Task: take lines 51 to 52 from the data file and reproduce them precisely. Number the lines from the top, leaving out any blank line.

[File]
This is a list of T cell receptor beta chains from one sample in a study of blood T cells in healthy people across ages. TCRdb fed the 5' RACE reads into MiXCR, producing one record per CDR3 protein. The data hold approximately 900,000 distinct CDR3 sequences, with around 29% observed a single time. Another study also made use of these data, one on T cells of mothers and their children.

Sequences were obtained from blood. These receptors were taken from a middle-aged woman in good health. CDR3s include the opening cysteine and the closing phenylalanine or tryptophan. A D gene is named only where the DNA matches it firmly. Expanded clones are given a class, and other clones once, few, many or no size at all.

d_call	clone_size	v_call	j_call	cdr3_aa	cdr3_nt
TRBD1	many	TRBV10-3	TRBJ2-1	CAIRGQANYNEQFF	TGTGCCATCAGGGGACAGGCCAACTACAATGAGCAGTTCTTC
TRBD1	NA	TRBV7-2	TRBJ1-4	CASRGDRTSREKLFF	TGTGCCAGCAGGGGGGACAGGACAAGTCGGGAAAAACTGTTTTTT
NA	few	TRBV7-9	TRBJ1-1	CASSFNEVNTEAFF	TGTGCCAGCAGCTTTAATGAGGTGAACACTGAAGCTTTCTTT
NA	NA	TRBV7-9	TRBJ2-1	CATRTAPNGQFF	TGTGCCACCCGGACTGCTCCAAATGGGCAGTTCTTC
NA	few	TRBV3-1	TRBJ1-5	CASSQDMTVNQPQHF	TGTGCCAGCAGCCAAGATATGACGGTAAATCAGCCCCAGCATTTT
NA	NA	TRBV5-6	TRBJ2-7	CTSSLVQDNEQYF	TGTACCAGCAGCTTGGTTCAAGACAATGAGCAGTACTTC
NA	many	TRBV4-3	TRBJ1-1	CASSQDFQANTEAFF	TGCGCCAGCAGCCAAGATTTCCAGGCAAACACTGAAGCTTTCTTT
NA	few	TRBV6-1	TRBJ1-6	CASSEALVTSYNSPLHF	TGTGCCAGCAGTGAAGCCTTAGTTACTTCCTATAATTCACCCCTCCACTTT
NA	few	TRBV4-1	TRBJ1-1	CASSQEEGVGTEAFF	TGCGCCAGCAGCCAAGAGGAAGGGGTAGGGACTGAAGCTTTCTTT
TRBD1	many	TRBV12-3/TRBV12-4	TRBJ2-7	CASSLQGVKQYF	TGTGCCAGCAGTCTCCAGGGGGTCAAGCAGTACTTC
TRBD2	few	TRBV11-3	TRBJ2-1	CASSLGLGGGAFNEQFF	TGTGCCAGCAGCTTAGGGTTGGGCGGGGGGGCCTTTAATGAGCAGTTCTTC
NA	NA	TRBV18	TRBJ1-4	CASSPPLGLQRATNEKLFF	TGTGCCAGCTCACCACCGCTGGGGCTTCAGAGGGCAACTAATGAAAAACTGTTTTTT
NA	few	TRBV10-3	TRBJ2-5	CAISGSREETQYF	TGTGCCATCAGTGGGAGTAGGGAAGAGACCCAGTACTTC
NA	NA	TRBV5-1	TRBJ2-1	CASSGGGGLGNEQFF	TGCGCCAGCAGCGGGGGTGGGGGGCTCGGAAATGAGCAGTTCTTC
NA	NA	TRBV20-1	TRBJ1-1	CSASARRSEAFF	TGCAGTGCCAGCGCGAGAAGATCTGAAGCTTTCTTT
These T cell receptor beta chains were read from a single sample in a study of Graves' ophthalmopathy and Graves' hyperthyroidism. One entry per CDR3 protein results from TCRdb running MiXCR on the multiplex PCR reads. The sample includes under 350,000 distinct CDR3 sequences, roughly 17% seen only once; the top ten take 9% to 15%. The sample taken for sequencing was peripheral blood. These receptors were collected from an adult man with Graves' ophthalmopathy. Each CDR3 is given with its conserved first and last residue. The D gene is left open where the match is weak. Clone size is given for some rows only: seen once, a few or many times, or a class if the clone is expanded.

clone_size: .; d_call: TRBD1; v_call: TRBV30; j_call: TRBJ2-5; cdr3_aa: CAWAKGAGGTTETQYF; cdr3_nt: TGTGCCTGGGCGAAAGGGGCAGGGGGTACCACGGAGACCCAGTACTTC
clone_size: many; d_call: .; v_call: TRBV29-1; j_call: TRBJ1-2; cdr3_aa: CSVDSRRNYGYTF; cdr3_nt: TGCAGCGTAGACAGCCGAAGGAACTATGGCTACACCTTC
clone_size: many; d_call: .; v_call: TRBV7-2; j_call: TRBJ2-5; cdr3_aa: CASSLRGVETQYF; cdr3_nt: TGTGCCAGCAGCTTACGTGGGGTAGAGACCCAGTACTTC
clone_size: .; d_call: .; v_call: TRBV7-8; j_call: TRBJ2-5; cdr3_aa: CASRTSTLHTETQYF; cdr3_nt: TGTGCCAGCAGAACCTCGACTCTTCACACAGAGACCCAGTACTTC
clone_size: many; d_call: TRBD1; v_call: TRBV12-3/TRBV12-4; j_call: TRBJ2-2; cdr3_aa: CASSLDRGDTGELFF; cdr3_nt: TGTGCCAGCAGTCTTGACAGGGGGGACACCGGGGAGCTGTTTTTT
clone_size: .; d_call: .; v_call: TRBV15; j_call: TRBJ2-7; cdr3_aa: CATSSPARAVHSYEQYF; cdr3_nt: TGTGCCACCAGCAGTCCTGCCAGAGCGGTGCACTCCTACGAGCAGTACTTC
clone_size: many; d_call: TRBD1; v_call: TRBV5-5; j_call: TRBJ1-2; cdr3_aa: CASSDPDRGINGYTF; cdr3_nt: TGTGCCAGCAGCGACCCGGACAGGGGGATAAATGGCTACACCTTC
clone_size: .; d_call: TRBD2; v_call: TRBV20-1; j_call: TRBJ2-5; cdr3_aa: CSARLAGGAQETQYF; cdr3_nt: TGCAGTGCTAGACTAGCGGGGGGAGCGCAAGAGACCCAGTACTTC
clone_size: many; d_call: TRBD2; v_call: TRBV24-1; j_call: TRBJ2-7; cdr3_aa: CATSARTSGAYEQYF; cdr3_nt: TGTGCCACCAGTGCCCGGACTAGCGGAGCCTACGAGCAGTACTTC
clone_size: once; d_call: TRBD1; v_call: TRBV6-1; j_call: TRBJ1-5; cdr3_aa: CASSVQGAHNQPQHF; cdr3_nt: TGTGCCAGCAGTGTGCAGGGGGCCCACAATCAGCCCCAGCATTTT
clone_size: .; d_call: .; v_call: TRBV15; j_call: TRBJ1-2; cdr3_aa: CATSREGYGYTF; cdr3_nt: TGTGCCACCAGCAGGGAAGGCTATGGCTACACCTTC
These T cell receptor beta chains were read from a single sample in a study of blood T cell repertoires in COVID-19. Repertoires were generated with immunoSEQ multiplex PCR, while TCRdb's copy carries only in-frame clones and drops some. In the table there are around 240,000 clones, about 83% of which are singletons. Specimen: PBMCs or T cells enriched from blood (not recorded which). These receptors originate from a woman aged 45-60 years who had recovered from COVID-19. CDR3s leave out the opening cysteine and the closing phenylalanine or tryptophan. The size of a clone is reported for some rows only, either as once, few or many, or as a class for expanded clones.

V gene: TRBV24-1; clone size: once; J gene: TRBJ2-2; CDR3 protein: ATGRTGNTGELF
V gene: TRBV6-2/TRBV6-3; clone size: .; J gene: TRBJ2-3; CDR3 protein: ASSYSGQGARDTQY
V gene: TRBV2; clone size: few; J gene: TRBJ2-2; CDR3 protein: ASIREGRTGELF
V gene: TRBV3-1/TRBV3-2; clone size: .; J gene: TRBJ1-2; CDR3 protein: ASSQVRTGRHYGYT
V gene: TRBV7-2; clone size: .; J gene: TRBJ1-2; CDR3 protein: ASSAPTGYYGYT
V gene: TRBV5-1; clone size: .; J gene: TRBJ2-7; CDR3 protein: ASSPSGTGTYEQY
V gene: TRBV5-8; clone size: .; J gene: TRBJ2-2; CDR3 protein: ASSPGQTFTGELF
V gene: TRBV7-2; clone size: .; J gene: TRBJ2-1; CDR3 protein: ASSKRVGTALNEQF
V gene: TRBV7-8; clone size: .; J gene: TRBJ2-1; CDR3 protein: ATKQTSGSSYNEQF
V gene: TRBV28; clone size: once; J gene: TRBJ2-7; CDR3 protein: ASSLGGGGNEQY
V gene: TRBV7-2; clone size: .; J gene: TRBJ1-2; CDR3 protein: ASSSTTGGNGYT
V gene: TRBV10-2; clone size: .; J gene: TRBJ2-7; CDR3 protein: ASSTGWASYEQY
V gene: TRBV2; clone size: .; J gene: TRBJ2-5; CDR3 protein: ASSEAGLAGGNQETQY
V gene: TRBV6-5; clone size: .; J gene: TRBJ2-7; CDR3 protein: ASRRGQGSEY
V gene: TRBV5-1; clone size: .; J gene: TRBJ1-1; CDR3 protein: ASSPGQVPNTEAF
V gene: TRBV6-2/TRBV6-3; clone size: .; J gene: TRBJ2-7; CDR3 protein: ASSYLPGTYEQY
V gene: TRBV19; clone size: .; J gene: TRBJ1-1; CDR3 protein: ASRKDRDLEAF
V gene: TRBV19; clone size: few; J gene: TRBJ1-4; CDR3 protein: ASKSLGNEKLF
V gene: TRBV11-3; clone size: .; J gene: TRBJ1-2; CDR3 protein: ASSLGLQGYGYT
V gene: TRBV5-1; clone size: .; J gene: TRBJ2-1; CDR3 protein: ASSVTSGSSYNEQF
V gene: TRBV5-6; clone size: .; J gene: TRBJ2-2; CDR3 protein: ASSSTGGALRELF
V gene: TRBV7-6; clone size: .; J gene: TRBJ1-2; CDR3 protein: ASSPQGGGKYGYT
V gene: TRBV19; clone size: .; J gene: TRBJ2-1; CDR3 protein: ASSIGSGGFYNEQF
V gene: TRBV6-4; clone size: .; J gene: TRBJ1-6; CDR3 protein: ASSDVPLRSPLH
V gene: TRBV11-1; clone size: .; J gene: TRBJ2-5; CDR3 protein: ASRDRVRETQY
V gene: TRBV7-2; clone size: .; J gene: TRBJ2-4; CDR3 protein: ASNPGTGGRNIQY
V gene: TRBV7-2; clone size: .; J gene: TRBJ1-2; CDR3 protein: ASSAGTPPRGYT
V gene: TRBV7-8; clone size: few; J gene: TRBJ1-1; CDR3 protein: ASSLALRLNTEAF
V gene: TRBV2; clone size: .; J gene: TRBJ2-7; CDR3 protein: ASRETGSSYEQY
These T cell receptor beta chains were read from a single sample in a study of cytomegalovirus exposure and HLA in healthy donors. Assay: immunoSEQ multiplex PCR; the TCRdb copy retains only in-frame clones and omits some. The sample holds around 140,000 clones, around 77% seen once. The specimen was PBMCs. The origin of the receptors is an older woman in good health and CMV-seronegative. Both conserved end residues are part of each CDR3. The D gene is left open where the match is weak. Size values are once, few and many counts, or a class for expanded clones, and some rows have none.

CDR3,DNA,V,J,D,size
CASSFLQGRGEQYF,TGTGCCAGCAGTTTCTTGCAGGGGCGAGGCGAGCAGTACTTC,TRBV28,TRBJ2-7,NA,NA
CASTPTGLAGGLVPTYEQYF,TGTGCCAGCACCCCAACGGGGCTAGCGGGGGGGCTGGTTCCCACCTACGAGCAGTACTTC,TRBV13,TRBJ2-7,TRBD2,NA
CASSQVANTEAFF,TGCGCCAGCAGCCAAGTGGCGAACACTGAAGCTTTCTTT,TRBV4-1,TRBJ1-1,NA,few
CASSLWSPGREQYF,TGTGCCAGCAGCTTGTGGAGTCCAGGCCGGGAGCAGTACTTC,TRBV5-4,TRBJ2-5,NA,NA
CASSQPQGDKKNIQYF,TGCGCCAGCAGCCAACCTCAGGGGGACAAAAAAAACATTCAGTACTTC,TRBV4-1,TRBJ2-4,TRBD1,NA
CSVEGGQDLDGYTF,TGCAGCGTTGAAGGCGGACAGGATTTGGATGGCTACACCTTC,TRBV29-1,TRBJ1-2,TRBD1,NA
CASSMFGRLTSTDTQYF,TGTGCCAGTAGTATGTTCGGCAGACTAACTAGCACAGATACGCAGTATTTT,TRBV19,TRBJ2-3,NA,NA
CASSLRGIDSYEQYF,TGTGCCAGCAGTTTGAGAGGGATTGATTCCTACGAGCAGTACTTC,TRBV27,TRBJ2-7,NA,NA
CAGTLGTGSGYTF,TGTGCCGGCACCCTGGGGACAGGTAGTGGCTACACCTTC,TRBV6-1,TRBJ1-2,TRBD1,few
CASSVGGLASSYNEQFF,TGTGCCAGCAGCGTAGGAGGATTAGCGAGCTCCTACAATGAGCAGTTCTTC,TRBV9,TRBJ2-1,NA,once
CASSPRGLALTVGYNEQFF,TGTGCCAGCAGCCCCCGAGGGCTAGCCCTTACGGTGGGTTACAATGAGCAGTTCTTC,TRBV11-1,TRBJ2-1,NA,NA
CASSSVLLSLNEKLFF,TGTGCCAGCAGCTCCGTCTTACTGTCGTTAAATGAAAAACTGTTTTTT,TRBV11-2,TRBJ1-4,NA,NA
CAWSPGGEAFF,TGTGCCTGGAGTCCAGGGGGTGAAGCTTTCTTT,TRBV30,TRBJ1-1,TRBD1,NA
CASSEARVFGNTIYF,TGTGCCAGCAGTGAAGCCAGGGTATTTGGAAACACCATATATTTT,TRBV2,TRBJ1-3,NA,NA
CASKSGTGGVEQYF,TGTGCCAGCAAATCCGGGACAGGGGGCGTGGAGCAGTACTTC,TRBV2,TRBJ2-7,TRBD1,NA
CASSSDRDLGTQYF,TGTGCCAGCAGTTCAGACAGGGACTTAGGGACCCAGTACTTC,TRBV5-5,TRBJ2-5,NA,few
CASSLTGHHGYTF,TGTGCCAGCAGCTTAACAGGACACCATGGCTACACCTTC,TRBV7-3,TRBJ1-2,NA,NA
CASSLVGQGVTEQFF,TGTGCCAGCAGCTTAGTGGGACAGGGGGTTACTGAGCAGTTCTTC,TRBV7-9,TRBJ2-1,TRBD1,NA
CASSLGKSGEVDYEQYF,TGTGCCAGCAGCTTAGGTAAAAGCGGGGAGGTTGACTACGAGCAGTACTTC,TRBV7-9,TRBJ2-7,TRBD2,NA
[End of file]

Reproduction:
V gene: TRBV5-1; clone size: .; J gene: TRBJ2-1; CDR3 protein: ASSVTSGSSYNEQF
V gene: TRBV5-6; clone size: .; J gene: TRBJ2-2; CDR3 protein: ASSSTGGALRELF